Jer. 1:4-10; Psalm 49:1-8; Luke 21:12-15

Today we remember St. John Chrysostom, the 5th century Bishop of Constantinople.  John Chrysostom, John “golden mouth” was celebrated for his eloquent preaching. So, with a tip of the hat and a salute to the preacher, I’ll preach on one of the texts appointed for today, from the prophet Jeremiah:

Then I said, “Ah, Lord God! Truly I do not know how to speak, for I am only a boy.” But the Lord said to me, “Do not say, ‘I am only a boy’; for you shall go to all to whom I send you, and you shall speak whatever I command you.”[Jer. 1:6-7]

Some of you may be subscribers to “Brother, give us a word”—our online feature that sends a few words from the Brothers to your email inbox every morning.  I was recently sent a few words from myself, reminding me of something I had said: that the Church is essentially progressive.  That is, the Body of Christ is essentially moving forward through time, moving toward the greater fulfillment of God’s vision for human beings on this planet.  The Church is part of God’s forward trajectory into the future. We have deep roots in the past, of course, and much of what we do we’ve been doing for a long time—but we are not antiquarians, we are not curators of a museum or preservationists. We are keepers of a vision, keepers of a flame.  We, the Church, keep things in motion toward what the Bible calls the Kingdom of God on earth. We, the Body of Christ, are essentially progressive, moving into God’s future, implementing God’s future.  We make a distinction between that which is timeless and that which is merely old.  We embrace what we believe to be timeless and pass it on to the next generation.

If we look at the witness of Scripture, we may detect a divine preference for youth.  Jeremiah exaggerates when he calls himself a mere boy, but the implication is that he was still quite young when he experienced his call to be prophet. And if we look at the New Testament, we see that some of the most astonishing, world-changing events involve what we would call “young adults”. The Virgin Mary comes to mind. And, of course, Jesus himself.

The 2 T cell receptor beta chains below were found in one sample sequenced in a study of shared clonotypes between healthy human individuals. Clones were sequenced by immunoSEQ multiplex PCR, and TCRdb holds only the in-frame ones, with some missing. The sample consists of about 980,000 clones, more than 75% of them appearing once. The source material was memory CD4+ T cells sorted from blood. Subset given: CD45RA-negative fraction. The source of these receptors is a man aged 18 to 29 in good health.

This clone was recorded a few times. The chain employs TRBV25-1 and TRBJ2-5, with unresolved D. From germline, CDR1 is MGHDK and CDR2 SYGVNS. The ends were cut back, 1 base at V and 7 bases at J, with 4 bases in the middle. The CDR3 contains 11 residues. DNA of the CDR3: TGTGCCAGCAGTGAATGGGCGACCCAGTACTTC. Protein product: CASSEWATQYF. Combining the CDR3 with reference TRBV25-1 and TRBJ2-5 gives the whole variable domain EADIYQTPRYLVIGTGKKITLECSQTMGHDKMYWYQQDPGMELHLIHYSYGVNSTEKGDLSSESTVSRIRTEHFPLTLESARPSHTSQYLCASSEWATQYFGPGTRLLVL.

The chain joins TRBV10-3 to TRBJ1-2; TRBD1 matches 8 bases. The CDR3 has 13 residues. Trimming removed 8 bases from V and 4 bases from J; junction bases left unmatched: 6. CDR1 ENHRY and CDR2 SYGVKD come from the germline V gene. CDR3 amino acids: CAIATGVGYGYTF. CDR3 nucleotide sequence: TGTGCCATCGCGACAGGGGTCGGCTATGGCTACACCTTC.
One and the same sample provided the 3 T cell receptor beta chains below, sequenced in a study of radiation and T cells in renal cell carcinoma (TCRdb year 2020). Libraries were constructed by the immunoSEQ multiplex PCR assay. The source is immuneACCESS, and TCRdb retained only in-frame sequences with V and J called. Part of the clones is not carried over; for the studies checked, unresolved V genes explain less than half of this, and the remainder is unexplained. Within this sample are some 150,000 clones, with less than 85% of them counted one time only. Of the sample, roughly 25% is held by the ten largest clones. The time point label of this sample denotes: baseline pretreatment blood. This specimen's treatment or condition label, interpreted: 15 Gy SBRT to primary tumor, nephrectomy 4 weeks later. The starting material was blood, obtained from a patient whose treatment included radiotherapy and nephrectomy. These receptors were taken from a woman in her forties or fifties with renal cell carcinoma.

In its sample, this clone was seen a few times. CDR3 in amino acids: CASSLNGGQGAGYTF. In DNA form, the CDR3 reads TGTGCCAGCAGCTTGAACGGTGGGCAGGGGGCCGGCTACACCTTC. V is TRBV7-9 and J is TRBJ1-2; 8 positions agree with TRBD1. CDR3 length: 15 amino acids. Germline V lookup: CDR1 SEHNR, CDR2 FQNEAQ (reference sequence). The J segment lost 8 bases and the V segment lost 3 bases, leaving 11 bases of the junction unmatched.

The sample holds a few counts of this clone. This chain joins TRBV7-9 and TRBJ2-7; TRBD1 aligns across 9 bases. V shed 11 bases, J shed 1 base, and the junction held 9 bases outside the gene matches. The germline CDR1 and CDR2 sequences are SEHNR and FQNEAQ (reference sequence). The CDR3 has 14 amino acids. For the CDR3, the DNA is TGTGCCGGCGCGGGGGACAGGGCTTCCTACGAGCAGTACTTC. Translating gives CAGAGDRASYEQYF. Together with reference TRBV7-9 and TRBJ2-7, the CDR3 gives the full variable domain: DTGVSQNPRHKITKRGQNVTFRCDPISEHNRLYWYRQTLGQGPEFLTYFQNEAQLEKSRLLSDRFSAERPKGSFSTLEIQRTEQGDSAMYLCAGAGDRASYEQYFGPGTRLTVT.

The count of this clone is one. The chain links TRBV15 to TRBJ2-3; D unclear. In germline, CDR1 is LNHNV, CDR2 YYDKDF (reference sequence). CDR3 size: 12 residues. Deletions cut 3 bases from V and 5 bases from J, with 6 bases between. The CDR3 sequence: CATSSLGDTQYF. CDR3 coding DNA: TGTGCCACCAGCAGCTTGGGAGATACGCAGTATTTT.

The youthfulness in itself is a bit subversive, as ancient Judaism, like so many traditional cultures, valued the wisdom of the elders—and rightly so. The elders have their rightful and necessary place in the scheme of things. But, so do the young. Like the “boy” Jeremiah. Or Joseph. Or David. Or the mother of Jesus. Jesus. Probably the apostles, whose parents were still living in an age of short lifespans. To take a few Biblical examples of youth.

What is it about youth that is so necessary to progress, to forward motion?  Sheer energy and physical vigor, to be sure. Less aversion to risk, perhaps. But also youth’s natural inclination toward subversion. Subversion in a positive sense of overturning what needs to be overturned.  Gospel subversion: casting down the mighty from their thrones and lifting up the lowly, as the young Virgin sang in what we call the Magnificat.

Now, I don’t want to be simplistic: plenty of elders can be wonderfully subversive, and there is the phenomenon of what we might call “young fogies” (i.e., young people who adhere too readily to the status quo). But subversion comes more naturally, on the whole, to the young. Natural, in that the young are not so heavily invested in the status quo. Natural, in that in the process of self-definition and individuation, young people usually experience some level of resistance to their parents’ generation, even rebellion. Some Oedipal competition between generations may be a contributing psychological factor.

If things are going to progress, to move forward, things can’t be too entrenched or ossified.  If the Kingdom is to come, things can’t be too entrenched or ossified.  If God’s vision for the human enterprise is to unfold in all fullness, we need a people ready, willing and able to embrace that which is timeless and carry it forward.  And people ready, willing and able to subvert what needs subverting.

Hatred needs to be subverted by love. Injustice needs to be subverted by policy that recognizes the dignity of every human being. Poverty needs to be subverted by equitable distribution of resources. War and violence need to be subverted by peace. God’s future needs subversives.  And—as God seems to have noticed in the past—young people are good at this.

Today’s younger generation is uniquely equipped with technological facility that the older generation can only envy.  Thoughtful young people will express ambivalence about Information Technology, but this is not based on fear of the unknown.  We may very well need to learn to use technology wisely, but its usefulness is beyond question at this point—there’s no going back. The enormous shifts underway in the Middle East and North Africa are testimony to the power of technologically equipped youth to spur whole societies to change. Stability may be a long time in coming, but things will never be what they were before.